Last week, the Tartu 2024 team met with the European Capital of Culture expert commission to give an overview of the state of the preparation work that has begun in Tartu and Southern Estonia. The international commission examined Tartu 2024 activities, events that have taken place and plans for the following years. Prior to 2024, two similar meetings will take place and if they go successfully, the Capital of Culture will be awarded the Melina Mercouri prize worth 1.5 million Euros.
The activities and plans of the European Capital of Culture Tartu 2024 were introduced by the Tartu 2024 Foundation Chairman and Tartu City Mayor Urmas Klaas, Tartu 2024 CEO Priit Mikk, Programme Coordinator Erni Kask, Regional Coordinator Annela Laaneots, Communications Manager Kalle Paas, Financial Manager Toomas Peterson and Programme Line Manager Triin Pikk.
“At the heart of every European Capital of Culture is the culture programme – that was what interested them the most,” said Erni Kask after the meeting. “COVID-19 is a big problem in both the Estonian and European cultural sphere; hence we received many questions about how the crisis has affected our preparations and how it has changed our previous plans. We were pleased to confirm that the preparations have not strayed from the initial timetable, even though we have had to make adjustments like everyone else.”
The CEO of Tartu 2024 Priit Mikk said that for the current year, the foundation’s objective is to launch the comprehensive preparation process in cooperation with the State and local governments. “An active organisation has been established that is tasked to carry out the European Capital of Culture,” he confirmed.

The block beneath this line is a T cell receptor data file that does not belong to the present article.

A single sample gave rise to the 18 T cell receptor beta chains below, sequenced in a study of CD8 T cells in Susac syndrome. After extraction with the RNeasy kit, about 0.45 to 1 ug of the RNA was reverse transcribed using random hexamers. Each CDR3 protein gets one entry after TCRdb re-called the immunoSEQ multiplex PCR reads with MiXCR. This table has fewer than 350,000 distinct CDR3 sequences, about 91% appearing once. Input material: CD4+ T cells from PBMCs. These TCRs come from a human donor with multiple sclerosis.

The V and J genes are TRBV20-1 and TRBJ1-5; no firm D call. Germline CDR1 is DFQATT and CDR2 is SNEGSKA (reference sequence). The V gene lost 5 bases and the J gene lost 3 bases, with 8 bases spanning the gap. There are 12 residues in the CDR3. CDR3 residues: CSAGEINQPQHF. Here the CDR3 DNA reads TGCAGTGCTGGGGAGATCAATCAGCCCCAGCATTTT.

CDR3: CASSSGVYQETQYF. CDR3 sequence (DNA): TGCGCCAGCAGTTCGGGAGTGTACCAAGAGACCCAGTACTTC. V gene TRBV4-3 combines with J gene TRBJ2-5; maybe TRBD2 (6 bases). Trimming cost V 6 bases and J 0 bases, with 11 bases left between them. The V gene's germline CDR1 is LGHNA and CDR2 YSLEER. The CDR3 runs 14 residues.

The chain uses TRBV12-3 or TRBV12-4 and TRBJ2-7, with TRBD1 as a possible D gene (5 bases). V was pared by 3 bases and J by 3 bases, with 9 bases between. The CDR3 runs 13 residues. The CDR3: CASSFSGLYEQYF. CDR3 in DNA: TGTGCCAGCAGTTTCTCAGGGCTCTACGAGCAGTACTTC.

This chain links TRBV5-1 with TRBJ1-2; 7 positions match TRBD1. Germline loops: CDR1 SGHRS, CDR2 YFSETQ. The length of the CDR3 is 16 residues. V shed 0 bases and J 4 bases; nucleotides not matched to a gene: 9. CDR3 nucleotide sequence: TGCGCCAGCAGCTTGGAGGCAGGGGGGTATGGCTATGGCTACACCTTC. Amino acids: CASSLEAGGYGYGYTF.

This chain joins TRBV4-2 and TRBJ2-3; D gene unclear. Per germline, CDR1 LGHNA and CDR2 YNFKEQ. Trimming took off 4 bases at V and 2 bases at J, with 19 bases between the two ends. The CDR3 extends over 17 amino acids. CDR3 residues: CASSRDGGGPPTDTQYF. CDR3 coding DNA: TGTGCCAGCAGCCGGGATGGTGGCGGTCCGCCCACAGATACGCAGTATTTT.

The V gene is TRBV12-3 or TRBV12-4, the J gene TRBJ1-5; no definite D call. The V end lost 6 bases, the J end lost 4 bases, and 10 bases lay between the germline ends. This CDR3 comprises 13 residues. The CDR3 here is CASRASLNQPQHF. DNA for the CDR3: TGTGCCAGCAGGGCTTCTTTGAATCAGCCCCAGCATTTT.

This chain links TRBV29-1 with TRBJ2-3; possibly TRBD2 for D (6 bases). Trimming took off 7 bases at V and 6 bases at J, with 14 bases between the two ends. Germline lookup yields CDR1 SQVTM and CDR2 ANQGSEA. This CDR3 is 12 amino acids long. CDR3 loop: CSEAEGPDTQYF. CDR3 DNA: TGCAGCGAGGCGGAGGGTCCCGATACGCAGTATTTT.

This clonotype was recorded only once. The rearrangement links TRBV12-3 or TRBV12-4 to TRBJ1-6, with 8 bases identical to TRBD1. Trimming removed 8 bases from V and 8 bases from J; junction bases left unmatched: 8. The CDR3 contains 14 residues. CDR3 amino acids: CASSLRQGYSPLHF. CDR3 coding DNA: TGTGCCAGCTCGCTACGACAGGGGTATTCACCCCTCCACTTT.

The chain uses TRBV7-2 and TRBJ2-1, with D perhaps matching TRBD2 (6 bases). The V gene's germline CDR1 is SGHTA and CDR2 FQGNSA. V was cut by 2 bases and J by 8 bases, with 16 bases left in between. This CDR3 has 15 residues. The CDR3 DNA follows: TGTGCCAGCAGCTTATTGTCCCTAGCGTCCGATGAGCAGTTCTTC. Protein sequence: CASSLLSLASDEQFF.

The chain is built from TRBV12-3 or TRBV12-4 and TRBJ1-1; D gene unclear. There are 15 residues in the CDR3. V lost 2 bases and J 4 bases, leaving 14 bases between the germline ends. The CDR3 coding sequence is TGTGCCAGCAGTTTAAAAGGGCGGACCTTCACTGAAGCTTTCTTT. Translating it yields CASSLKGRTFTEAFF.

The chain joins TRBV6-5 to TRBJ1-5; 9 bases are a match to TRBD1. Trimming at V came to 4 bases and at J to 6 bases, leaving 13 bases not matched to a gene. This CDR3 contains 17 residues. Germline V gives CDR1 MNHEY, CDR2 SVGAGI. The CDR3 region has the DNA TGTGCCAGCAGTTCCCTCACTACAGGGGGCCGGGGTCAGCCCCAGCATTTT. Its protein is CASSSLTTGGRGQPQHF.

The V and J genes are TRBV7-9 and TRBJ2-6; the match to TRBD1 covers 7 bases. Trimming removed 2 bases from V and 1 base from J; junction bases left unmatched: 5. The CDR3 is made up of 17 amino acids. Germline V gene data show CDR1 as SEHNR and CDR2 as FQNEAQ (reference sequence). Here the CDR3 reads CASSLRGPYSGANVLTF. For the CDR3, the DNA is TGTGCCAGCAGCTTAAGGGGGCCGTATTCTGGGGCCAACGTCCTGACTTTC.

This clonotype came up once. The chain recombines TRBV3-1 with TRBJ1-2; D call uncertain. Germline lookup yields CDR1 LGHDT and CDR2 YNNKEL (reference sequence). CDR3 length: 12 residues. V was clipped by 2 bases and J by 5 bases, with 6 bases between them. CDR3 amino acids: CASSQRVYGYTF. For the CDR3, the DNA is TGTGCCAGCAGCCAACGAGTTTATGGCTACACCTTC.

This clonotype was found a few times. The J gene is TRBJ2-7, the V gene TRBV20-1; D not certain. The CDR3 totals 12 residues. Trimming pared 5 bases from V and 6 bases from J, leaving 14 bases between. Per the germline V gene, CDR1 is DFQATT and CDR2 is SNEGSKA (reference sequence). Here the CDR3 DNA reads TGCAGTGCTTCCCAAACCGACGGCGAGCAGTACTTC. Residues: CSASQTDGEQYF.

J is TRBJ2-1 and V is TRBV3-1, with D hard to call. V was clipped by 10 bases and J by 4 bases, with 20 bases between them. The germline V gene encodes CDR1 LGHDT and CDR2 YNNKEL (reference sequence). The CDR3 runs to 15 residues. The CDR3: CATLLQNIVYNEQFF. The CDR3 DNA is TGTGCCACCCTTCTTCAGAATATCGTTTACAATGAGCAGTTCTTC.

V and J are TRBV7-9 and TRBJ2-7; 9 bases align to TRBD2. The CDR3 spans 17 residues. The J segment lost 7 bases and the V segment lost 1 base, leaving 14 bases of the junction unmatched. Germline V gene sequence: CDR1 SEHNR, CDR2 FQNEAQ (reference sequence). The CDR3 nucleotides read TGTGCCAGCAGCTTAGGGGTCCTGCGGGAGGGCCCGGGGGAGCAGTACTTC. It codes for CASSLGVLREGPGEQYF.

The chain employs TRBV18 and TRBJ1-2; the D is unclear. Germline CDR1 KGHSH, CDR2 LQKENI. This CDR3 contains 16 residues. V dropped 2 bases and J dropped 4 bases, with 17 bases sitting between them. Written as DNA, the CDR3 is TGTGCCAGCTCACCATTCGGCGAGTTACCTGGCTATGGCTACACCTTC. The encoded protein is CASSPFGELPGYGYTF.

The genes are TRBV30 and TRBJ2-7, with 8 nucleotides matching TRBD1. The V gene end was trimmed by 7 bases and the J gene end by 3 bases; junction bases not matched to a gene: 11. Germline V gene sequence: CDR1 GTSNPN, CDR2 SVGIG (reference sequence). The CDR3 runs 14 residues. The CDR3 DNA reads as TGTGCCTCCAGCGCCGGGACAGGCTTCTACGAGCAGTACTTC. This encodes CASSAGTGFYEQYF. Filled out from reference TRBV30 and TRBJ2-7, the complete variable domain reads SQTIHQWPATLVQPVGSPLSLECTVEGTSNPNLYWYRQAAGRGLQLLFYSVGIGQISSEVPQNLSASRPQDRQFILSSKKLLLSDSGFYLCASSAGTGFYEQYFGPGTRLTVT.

“We have begun assembling the planned Tartu 2024 culture programme and training activities,” Mikk listed things that have been done. “As a result of discussions that have taken place in Southern Estonian local governments and counties, a cooperation agreement has been drafted, which within a month has been approved in 13 municipalities and cities. This is only the beginning and most of the work is still ahead of us. Every year we will reach more people who can take part in Tartu 2024 as organisers, audience or in other roles.”
The Tartu 2024 team met with the expert commission through a video call that was set up in Estonian National Museum. Cultural managers, researchers and creators form Austria, Bulgaria, Estonia, Spain, the Netherlands, Poland, Portugal, France, Romania, and Germany make up the commission that monitor and advise the Capitals of Culture. The representatives selected by Estonia in the commission are Mikko Fritze, who led the Tallinn 2011 foundation and Anu Kivilo, the Managing Director of the Arvo Pärt Centre.
The commission will also compile
a report, where they will give an overview of the meeting and additional
recommendations for preparations in the years 2021-2022. The report will be
published on the European Commission homepage. The next meeting will
take place in the spring of 2022, which will be followed by a meeting in autumn
2023. Tartu with Southern Estonia will be the European Capital of Culture in
Photos: Mana Kaasik